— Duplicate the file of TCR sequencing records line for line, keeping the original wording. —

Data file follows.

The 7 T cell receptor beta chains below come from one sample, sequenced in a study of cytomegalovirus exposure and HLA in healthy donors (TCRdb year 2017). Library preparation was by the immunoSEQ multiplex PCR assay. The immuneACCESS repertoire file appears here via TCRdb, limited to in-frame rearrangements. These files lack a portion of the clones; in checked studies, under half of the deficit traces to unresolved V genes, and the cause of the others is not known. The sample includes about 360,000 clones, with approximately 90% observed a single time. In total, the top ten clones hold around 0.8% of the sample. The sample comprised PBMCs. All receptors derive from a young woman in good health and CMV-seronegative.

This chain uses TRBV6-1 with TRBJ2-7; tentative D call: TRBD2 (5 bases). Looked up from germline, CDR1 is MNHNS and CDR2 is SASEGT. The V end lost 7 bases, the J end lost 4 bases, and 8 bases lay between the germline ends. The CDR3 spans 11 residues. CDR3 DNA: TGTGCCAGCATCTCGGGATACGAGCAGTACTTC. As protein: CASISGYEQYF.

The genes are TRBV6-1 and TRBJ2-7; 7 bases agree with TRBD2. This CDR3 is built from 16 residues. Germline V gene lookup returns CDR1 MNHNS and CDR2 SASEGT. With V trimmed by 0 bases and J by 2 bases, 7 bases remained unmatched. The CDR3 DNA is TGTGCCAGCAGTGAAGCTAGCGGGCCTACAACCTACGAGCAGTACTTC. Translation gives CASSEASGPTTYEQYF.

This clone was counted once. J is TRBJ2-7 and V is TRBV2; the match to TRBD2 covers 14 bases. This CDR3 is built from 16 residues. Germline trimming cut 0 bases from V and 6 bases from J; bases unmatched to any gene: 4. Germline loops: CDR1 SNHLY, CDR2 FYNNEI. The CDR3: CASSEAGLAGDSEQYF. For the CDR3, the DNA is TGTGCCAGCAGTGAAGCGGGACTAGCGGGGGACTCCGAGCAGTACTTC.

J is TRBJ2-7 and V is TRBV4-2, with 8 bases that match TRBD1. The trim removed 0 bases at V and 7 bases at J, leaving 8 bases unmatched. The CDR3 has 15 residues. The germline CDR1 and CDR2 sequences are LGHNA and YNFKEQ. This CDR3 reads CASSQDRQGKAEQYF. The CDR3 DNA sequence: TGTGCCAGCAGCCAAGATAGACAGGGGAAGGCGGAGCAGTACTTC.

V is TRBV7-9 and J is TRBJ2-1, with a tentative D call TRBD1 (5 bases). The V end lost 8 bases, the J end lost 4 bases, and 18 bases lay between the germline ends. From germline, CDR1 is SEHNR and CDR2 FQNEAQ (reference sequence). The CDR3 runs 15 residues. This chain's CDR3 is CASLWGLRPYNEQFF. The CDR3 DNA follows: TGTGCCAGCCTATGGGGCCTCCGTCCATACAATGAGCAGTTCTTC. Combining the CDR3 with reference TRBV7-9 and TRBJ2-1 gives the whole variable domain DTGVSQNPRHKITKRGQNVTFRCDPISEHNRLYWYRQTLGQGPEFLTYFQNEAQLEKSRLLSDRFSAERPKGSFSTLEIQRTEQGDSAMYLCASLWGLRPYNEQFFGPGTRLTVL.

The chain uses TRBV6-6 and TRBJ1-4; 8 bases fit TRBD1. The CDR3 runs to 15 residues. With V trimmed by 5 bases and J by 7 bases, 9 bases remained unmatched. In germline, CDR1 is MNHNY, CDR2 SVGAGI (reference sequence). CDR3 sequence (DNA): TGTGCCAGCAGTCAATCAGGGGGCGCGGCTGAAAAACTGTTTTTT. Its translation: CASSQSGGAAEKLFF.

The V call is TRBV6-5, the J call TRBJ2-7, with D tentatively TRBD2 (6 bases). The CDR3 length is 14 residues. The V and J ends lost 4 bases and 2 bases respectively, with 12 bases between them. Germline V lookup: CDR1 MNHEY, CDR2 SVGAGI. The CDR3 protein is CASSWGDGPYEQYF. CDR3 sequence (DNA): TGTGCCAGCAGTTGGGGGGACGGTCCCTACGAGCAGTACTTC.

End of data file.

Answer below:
The 7 T cell receptor beta chains below come from one sample, sequenced in a study of cytomegalovirus exposure and HLA in healthy donors (TCRdb year 2017). Library preparation was by the immunoSEQ multiplex PCR assay. The immuneACCESS repertoire file appears here via TCRdb, limited to in-frame rearrangements. These files lack a portion of the clones; in checked studies, under half of the deficit traces to unresolved V genes, and the cause of the others is not known. The sample includes about 360,000 clones, with approximately 90% observed a single time. In total, the top ten clones hold around 0.8% of the sample. The sample comprised PBMCs. All receptors derive from a young woman in good health and CMV-seronegative.

This chain uses TRBV6-1 with TRBJ2-7; tentative D call: TRBD2 (5 bases). Looked up from germline, CDR1 is MNHNS and CDR2 is SASEGT. The V end lost 7 bases, the J end lost 4 bases, and 8 bases lay between the germline ends. The CDR3 spans 11 residues. CDR3 DNA: TGTGCCAGCATCTCGGGATACGAGCAGTACTTC. As protein: CASISGYEQYF.

The genes are TRBV6-1 and TRBJ2-7; 7 bases agree with TRBD2. This CDR3 is built from 16 residues. Germline V gene lookup returns CDR1 MNHNS and CDR2 SASEGT. With V trimmed by 0 bases and J by 2 bases, 7 bases remained unmatched. The CDR3 DNA is TGTGCCAGCAGTGAAGCTAGCGGGCCTACAACCTACGAGCAGTACTTC. Translation gives CASSEASGPTTYEQYF.

This clone was counted once. J is TRBJ2-7 and V is TRBV2; the match to TRBD2 covers 14 bases. This CDR3 is built from 16 residues. Germline trimming cut 0 bases from V and 6 bases from J; bases unmatched to any gene: 4. Germline loops: CDR1 SNHLY, CDR2 FYNNEI. The CDR3: CASSEAGLAGDSEQYF. For the CDR3, the DNA is TGTGCCAGCAGTGAAGCGGGACTAGCGGGGGACTCCGAGCAGTACTTC.

J is TRBJ2-7 and V is TRBV4-2, with 8 bases that match TRBD1. The trim removed 0 bases at V and 7 bases at J, leaving 8 bases unmatched. The CDR3 has 15 residues. The germline CDR1 and CDR2 sequences are LGHNA and YNFKEQ. This CDR3 reads CASSQDRQGKAEQYF. The CDR3 DNA sequence: TGTGCCAGCAGCCAAGATAGACAGGGGAAGGCGGAGCAGTACTTC.

V is TRBV7-9 and J is TRBJ2-1, with a tentative D call TRBD1 (5 bases). The V end lost 8 bases, the J end lost 4 bases, and 18 bases lay between the germline ends. From germline, CDR1 is SEHNR and CDR2 FQNEAQ (reference sequence). The CDR3 runs 15 residues. This chain's CDR3 is CASLWGLRPYNEQFF. The CDR3 DNA follows: TGTGCCAGCCTATGGGGCCTCCGTCCATACAATGAGCAGTTCTTC. Combining the CDR3 with reference TRBV7-9 and TRBJ2-1 gives the whole variable domain DTGVSQNPRHKITKRGQNVTFRCDPISEHNRLYWYRQTLGQGPEFLTYFQNEAQLEKSRLLSDRFSAERPKGSFSTLEIQRTEQGDSAMYLCASLWGLRPYNEQFFGPGTRLTVL.

The chain uses TRBV6-6 and TRBJ1-4; 8 bases fit TRBD1. The CDR3 runs to 15 residues. With V trimmed by 5 bases and J by 7 bases, 9 bases remained unmatched. In germline, CDR1 is MNHNY, CDR2 SVGAGI (reference sequence). CDR3 sequence (DNA): TGTGCCAGCAGTCAATCAGGGGGCGCGGCTGAAAAACTGTTTTTT. Its translation: CASSQSGGAAEKLFF.

The V call is TRBV6-5, the J call TRBJ2-7, with D tentatively TRBD2 (6 bases). The CDR3 length is 14 residues. The V and J ends lost 4 bases and 2 bases respectively, with 12 bases between them. Germline V lookup: CDR1 MNHEY, CDR2 SVGAGI. The CDR3 protein is CASSWGDGPYEQYF. CDR3 sequence (DNA): TGTGCCAGCAGTTGGGGGGACGGTCCCTACGAGCAGTACTTC.